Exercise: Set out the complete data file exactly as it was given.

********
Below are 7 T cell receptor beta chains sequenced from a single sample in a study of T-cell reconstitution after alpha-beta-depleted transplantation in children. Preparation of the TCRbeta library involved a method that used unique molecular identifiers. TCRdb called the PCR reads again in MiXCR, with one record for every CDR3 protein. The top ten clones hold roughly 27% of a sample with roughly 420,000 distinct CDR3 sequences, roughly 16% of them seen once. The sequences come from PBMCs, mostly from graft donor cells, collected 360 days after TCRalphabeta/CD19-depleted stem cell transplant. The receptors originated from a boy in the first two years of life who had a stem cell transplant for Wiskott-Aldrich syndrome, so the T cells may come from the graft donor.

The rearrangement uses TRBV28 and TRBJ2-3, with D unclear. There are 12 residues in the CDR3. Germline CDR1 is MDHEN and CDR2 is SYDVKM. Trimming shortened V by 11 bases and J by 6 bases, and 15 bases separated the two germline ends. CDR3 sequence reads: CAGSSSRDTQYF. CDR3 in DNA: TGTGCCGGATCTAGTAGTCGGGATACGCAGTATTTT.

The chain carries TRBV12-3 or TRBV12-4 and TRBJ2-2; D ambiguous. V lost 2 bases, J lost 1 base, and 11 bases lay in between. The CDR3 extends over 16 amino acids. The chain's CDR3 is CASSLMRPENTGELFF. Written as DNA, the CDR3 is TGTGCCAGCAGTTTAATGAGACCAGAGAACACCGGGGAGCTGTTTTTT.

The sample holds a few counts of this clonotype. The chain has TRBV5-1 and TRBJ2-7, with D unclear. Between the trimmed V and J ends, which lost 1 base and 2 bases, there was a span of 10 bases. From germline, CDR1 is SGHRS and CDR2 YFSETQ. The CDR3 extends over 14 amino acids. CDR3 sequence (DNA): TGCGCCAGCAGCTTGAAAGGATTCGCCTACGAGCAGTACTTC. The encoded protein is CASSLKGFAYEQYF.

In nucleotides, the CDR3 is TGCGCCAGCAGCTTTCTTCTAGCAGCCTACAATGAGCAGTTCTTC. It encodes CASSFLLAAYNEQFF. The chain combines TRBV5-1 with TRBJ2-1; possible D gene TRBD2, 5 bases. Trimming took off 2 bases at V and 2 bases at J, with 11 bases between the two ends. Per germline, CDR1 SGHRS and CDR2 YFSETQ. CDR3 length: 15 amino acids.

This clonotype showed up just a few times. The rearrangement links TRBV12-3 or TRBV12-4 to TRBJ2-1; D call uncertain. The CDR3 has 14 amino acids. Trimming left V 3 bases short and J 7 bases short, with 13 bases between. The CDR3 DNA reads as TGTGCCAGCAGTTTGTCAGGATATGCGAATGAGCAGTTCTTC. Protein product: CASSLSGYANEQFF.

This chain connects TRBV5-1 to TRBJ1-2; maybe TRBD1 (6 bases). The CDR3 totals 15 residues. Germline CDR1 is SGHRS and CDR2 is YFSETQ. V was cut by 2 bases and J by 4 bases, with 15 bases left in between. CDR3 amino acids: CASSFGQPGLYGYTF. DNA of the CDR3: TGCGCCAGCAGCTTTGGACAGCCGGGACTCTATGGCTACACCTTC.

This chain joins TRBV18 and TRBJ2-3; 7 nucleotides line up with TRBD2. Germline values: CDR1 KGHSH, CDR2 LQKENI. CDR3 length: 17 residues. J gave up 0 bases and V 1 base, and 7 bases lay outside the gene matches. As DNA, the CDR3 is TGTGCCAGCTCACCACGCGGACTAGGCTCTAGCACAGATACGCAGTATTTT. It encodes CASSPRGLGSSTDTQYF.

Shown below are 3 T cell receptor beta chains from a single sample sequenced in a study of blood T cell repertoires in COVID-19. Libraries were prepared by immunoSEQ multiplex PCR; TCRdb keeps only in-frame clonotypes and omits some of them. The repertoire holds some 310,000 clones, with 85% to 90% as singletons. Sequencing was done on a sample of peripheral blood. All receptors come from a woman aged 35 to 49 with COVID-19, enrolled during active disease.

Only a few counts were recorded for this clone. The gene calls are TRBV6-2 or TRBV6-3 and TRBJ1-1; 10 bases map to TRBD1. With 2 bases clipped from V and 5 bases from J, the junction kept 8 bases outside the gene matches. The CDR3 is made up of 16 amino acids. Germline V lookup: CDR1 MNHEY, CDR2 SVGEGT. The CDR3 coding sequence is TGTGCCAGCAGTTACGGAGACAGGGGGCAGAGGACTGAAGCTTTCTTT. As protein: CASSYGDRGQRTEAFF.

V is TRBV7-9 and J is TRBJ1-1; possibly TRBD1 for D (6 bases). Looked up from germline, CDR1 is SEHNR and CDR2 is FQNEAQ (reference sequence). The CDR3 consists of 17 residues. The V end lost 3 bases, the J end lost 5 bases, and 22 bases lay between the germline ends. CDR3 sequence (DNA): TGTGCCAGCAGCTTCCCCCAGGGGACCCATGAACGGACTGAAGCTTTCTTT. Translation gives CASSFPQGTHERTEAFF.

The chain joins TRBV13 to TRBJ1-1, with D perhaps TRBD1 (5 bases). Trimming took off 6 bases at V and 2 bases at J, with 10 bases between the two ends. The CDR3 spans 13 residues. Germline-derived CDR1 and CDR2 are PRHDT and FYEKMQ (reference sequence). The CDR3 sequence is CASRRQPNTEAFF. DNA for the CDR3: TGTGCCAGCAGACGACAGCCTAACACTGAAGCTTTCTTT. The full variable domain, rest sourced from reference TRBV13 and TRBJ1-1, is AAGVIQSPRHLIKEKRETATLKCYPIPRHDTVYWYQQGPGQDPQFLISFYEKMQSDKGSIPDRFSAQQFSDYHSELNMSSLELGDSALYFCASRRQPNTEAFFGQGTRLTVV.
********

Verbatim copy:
Below are 7 T cell receptor beta chains sequenced from a single sample in a study of T-cell reconstitution after alpha-beta-depleted transplantation in children. Preparation of the TCRbeta library involved a method that used unique molecular identifiers. TCRdb called the PCR reads again in MiXCR, with one record for every CDR3 protein. The top ten clones hold roughly 27% of a sample with roughly 420,000 distinct CDR3 sequences, roughly 16% of them seen once. The sequences come from PBMCs, mostly from graft donor cells, collected 360 days after TCRalphabeta/CD19-depleted stem cell transplant. The receptors originated from a boy in the first two years of life who had a stem cell transplant for Wiskott-Aldrich syndrome, so the T cells may come from the graft donor.

The rearrangement uses TRBV28 and TRBJ2-3, with D unclear. There are 12 residues in the CDR3. Germline CDR1 is MDHEN and CDR2 is SYDVKM. Trimming shortened V by 11 bases and J by 6 bases, and 15 bases separated the two germline ends. CDR3 sequence reads: CAGSSSRDTQYF. CDR3 in DNA: TGTGCCGGATCTAGTAGTCGGGATACGCAGTATTTT.

The chain carries TRBV12-3 or TRBV12-4 and TRBJ2-2; D ambiguous. V lost 2 bases, J lost 1 base, and 11 bases lay in between. The CDR3 extends over 16 amino acids. The chain's CDR3 is CASSLMRPENTGELFF. Written as DNA, the CDR3 is TGTGCCAGCAGTTTAATGAGACCAGAGAACACCGGGGAGCTGTTTTTT.

The sample holds a few counts of this clonotype. The chain has TRBV5-1 and TRBJ2-7, with D unclear. Between the trimmed V and J ends, which lost 1 base and 2 bases, there was a span of 10 bases. From germline, CDR1 is SGHRS and CDR2 YFSETQ. The CDR3 extends over 14 amino acids. CDR3 sequence (DNA): TGCGCCAGCAGCTTGAAAGGATTCGCCTACGAGCAGTACTTC. The encoded protein is CASSLKGFAYEQYF.

In nucleotides, the CDR3 is TGCGCCAGCAGCTTTCTTCTAGCAGCCTACAATGAGCAGTTCTTC. It encodes CASSFLLAAYNEQFF. The chain combines TRBV5-1 with TRBJ2-1; possible D gene TRBD2, 5 bases. Trimming took off 2 bases at V and 2 bases at J, with 11 bases between the two ends. Per germline, CDR1 SGHRS and CDR2 YFSETQ. CDR3 length: 15 amino acids.

This clonotype showed up just a few times. The rearrangement links TRBV12-3 or TRBV12-4 to TRBJ2-1; D call uncertain. The CDR3 has 14 amino acids. Trimming left V 3 bases short and J 7 bases short, with 13 bases between. The CDR3 DNA reads as TGTGCCAGCAGTTTGTCAGGATATGCGAATGAGCAGTTCTTC. Protein product: CASSLSGYANEQFF.

This chain connects TRBV5-1 to TRBJ1-2; maybe TRBD1 (6 bases). The CDR3 totals 15 residues. Germline CDR1 is SGHRS and CDR2 is YFSETQ. V was cut by 2 bases and J by 4 bases, with 15 bases left in between. CDR3 amino acids: CASSFGQPGLYGYTF. DNA of the CDR3: TGCGCCAGCAGCTTTGGACAGCCGGGACTCTATGGCTACACCTTC.

This chain joins TRBV18 and TRBJ2-3; 7 nucleotides line up with TRBD2. Germline values: CDR1 KGHSH, CDR2 LQKENI. CDR3 length: 17 residues. J gave up 0 bases and V 1 base, and 7 bases lay outside the gene matches. As DNA, the CDR3 is TGTGCCAGCTCACCACGCGGACTAGGCTCTAGCACAGATACGCAGTATTTT. It encodes CASSPRGLGSSTDTQYF.

Shown below are 3 T cell receptor beta chains from a single sample sequenced in a study of blood T cell repertoires in COVID-19. Libraries were prepared by immunoSEQ multiplex PCR; TCRdb keeps only in-frame clonotypes and omits some of them. The repertoire holds some 310,000 clones, with 85% to 90% as singletons. Sequencing was done on a sample of peripheral blood. All receptors come from a woman aged 35 to 49 with COVID-19, enrolled during active disease.

Only a few counts were recorded for this clone. The gene calls are TRBV6-2 or TRBV6-3 and TRBJ1-1; 10 bases map to TRBD1. With 2 bases clipped from V and 5 bases from J, the junction kept 8 bases outside the gene matches. The CDR3 is made up of 16 amino acids. Germline V lookup: CDR1 MNHEY, CDR2 SVGEGT. The CDR3 coding sequence is TGTGCCAGCAGTTACGGAGACAGGGGGCAGAGGACTGAAGCTTTCTTT. As protein: CASSYGDRGQRTEAFF.

V is TRBV7-9 and J is TRBJ1-1; possibly TRBD1 for D (6 bases). Looked up from germline, CDR1 is SEHNR and CDR2 is FQNEAQ (reference sequence). The CDR3 consists of 17 residues. The V end lost 3 bases, the J end lost 5 bases, and 22 bases lay between the germline ends. CDR3 sequence (DNA): TGTGCCAGCAGCTTCCCCCAGGGGACCCATGAACGGACTGAAGCTTTCTTT. Translation gives CASSFPQGTHERTEAFF.

The chain joins TRBV13 to TRBJ1-1, with D perhaps TRBD1 (5 bases). Trimming took off 6 bases at V and 2 bases at J, with 10 bases between the two ends. The CDR3 spans 13 residues. Germline-derived CDR1 and CDR2 are PRHDT and FYEKMQ (reference sequence). The CDR3 sequence is CASRRQPNTEAFF. DNA for the CDR3: TGTGCCAGCAGACGACAGCCTAACACTGAAGCTTTCTTT. The full variable domain, rest sourced from reference TRBV13 and TRBJ1-1, is AAGVIQSPRHLIKEKRETATLKCYPIPRHDTVYWYQQGPGQDPQFLISFYEKMQSDKGSIPDRFSAQQFSDYHSELNMSSLELGDSALYFCASRRQPNTEAFFGQGTRLTVV.